"Bend the knees" versus "running light"

Discussion in 'Barefoot & Minimalist Running' started by Jaap Francke, Jan 26, 2018.

  1. Jaap Francke

    Jaap Francke
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    Hi there!

    I am still working on my form. And I am a DIY kind of guy, so I read a lot of stuff to get tips&tricks that I can pay attention to while running.

    One of the things that puzzles me is that I feel there is a contradiction between Bob's mantra "Bend the knees" and the concept of "running light", which is promoted in for example Michael Sandler's book on barefoot running.

    When I focus on bending my knees, it seems the time my foot is in contact with the ground gets longer and I am making myself less tall. When I try to adopt the idea of running light - as if there is a string pulling me up through my head - this encourages making myself tall and bending the knees doesn't work anymore.

    Can anyone explain how the 2 views can be combined? Or are we talking about 2 different barefoot techniques?

    Thanks in advance!
     
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  2. Christian Lemburg

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    First, these are cues, not different techniques. They are ways to focus your attention on specific issues.

    „Bend the knees“ is a cue to avoid overstriding and to use the whole leg as impact absorber and power generator, instead of overly relying on your calves.

    „Running light“ is also a cue to avoid overstriding, by encouraging smaller steps and focusing on lightly touching the ground instead of stomping into it heel first.

    „String pulling me up“ is a third cue intended to encourage erect upper body posture and hip extension.

    All of these are combined in good running technique. Look at the videos of Dr. Mark Cucuzzella running barefoot, he demonstrates all of these aspects in his technique.

    In training, one usually works on one cue at a given time, for better focus and improved results. If any of these cues confuse you, or seem contradictory, go back to video and try to imitate the actual movement or aspect you are interested in. Cues are just verbal shortcuts for insights about movements that happen to work for many people.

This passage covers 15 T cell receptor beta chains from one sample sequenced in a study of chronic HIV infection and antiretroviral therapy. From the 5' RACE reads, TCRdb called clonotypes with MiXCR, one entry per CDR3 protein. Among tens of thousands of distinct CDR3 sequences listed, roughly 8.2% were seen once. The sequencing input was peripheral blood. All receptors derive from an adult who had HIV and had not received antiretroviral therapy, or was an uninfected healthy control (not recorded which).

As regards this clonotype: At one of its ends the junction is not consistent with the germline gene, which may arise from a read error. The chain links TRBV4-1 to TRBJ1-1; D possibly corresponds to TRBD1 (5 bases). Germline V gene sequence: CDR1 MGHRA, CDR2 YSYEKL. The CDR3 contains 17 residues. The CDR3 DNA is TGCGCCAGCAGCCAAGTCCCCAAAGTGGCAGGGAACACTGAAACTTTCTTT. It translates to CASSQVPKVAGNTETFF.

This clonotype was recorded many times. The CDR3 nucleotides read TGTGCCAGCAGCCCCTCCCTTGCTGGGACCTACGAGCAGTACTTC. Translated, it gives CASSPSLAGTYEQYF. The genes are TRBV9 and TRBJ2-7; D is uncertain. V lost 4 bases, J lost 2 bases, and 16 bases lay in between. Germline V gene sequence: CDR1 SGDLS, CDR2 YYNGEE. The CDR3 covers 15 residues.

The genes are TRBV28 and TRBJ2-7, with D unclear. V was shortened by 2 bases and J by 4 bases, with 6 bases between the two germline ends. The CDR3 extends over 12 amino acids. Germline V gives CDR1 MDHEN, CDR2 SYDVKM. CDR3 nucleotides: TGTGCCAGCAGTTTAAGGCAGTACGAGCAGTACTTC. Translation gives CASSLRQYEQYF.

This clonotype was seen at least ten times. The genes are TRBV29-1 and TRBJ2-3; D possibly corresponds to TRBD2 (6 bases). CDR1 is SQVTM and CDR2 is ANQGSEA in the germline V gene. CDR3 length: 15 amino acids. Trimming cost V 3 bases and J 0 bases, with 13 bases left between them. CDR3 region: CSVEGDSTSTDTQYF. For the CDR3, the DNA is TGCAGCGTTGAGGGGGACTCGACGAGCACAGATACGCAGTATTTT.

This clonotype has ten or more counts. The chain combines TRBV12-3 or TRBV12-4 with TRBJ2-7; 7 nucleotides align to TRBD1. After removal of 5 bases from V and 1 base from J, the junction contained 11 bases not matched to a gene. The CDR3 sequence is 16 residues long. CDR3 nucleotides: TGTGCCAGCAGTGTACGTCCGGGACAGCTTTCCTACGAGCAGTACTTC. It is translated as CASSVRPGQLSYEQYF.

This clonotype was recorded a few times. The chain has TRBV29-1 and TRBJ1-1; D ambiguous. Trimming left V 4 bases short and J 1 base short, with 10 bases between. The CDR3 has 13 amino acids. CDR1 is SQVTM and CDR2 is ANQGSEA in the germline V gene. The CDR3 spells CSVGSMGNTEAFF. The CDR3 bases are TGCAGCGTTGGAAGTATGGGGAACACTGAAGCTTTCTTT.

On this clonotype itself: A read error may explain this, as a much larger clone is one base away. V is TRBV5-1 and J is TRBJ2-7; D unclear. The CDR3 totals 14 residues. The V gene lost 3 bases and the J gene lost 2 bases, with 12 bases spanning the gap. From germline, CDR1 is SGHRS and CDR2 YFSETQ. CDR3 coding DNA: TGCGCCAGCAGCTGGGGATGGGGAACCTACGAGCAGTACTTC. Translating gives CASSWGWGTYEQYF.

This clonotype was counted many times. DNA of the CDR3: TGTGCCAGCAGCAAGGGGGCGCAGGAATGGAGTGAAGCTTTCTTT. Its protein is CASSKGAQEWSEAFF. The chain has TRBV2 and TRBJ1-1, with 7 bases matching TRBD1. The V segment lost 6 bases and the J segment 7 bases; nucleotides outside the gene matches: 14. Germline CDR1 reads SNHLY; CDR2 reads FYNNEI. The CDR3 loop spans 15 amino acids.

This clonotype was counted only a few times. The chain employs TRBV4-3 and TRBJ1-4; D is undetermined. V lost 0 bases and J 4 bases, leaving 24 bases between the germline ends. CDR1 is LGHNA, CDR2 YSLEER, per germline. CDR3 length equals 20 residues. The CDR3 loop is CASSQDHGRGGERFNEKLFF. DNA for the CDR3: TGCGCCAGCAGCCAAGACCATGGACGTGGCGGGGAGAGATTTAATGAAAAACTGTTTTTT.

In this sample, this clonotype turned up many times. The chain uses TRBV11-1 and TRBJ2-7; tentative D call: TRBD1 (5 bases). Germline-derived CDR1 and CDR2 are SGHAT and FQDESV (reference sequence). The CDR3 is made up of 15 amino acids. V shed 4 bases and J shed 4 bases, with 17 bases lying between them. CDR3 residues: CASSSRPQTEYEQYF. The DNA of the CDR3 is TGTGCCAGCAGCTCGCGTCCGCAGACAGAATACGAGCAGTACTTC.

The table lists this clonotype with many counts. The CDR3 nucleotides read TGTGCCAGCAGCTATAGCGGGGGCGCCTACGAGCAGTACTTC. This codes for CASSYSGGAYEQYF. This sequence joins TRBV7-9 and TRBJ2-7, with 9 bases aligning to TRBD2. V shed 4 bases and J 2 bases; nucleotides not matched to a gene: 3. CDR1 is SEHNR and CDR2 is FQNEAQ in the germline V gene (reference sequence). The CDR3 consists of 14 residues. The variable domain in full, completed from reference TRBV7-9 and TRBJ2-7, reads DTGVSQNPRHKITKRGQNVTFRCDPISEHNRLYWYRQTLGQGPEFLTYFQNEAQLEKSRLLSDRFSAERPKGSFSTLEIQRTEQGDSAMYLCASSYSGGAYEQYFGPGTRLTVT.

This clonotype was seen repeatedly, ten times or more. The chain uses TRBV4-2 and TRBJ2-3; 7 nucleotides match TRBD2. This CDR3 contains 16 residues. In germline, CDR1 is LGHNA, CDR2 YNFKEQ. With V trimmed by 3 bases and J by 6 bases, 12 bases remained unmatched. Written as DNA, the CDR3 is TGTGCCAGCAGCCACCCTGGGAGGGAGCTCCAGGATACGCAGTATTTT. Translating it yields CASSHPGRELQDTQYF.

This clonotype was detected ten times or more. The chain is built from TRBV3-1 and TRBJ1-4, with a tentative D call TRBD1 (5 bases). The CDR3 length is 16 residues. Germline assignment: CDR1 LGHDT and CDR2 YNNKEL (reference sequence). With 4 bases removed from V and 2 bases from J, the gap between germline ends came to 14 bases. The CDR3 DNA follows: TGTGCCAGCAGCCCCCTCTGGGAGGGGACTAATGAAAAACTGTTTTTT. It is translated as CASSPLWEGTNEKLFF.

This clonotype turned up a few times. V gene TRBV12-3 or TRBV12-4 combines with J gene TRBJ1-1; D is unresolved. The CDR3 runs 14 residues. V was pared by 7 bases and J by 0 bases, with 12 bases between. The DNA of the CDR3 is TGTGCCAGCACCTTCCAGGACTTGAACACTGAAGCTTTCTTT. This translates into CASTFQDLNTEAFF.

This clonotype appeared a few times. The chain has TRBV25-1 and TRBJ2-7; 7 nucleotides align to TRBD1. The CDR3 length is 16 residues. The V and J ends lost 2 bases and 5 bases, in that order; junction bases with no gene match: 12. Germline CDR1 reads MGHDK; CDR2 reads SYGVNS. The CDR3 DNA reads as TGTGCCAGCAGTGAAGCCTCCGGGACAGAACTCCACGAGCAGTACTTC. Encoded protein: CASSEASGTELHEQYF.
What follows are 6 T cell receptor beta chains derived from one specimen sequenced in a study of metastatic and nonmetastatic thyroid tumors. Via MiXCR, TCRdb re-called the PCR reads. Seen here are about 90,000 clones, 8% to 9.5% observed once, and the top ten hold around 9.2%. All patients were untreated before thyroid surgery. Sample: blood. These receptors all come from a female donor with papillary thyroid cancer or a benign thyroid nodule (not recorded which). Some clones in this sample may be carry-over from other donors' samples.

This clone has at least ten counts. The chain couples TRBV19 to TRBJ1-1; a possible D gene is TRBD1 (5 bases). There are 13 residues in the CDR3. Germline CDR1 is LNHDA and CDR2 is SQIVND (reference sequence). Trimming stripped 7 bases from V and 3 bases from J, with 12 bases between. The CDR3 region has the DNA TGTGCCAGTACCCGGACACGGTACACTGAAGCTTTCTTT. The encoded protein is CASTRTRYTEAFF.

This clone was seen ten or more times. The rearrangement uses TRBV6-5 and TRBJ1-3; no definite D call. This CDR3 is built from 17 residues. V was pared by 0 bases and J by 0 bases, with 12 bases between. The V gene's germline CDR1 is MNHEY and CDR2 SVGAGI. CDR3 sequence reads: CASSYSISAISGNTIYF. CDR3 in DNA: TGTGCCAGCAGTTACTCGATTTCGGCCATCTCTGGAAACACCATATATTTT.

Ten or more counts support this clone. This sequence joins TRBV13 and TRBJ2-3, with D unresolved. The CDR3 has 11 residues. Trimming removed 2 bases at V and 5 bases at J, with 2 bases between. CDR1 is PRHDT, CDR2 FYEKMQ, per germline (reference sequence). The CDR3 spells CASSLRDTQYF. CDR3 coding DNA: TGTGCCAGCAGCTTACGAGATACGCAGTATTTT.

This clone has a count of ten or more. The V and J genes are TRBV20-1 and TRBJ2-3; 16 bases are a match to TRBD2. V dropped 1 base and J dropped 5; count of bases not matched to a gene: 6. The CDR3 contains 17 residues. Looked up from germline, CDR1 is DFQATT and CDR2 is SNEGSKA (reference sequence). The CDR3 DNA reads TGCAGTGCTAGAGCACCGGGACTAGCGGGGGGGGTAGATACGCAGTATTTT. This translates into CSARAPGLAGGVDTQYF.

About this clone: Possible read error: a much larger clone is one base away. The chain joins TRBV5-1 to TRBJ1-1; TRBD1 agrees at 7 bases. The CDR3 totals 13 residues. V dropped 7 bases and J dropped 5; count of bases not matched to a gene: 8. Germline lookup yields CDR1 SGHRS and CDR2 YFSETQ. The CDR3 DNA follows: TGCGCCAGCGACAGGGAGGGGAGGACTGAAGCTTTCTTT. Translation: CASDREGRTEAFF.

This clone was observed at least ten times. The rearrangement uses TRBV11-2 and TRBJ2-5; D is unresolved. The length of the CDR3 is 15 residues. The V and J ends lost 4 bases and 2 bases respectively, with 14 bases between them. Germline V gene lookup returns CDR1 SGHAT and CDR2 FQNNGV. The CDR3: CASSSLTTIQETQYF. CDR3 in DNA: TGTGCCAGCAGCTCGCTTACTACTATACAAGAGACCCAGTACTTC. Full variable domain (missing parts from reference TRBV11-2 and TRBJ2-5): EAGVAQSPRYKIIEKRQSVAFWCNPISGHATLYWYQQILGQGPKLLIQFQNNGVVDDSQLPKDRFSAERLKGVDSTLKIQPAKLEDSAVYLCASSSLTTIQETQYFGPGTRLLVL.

3. Barefoot TJ

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    Great response, Christian. Well thought out.
     
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  4. Jaap Francke

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    Thanks Christian, your reply was really helpful to me.
    I did a few runs and suddenly the cues 'connected' rather than feeling somewhat in contradiction.

    Sunday I did a 25km trail run in the Ardennes. Not barefooted but I did try to focus on proper 'barefoot' running form. I was doing great and in particular I was happy to find I could run downhill fairly fast without my knees hurting. I really felt good about that because I used to hate running downhill before when I was still overstriding and landing on my heels.
     
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  5. flammee

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    Well, I have had this plantar fasciitis issue for last half a year. Last monday I was running and my heel started to ache, then I just tested this knee bending (idea popped into my mind because I had read this thread lately) and aching stopped. I have run 40 km so far this week, so I'm pretty sure it was knee bending that helped. I kinda rejected idea of knee bending during running as unnecessary and implausible, when I read Ken Bob's book few years ago.. I would say that it's pretty solid concept for me from now on. :D Thanks for reminder. :)
     
  6. Modenacart

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    Walking on rocks help with plantar fasciitis. For most people it is lack of flexibility that causes the pain.


    Sent from my iPhone using Tapatalk
     
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  7. trevize1138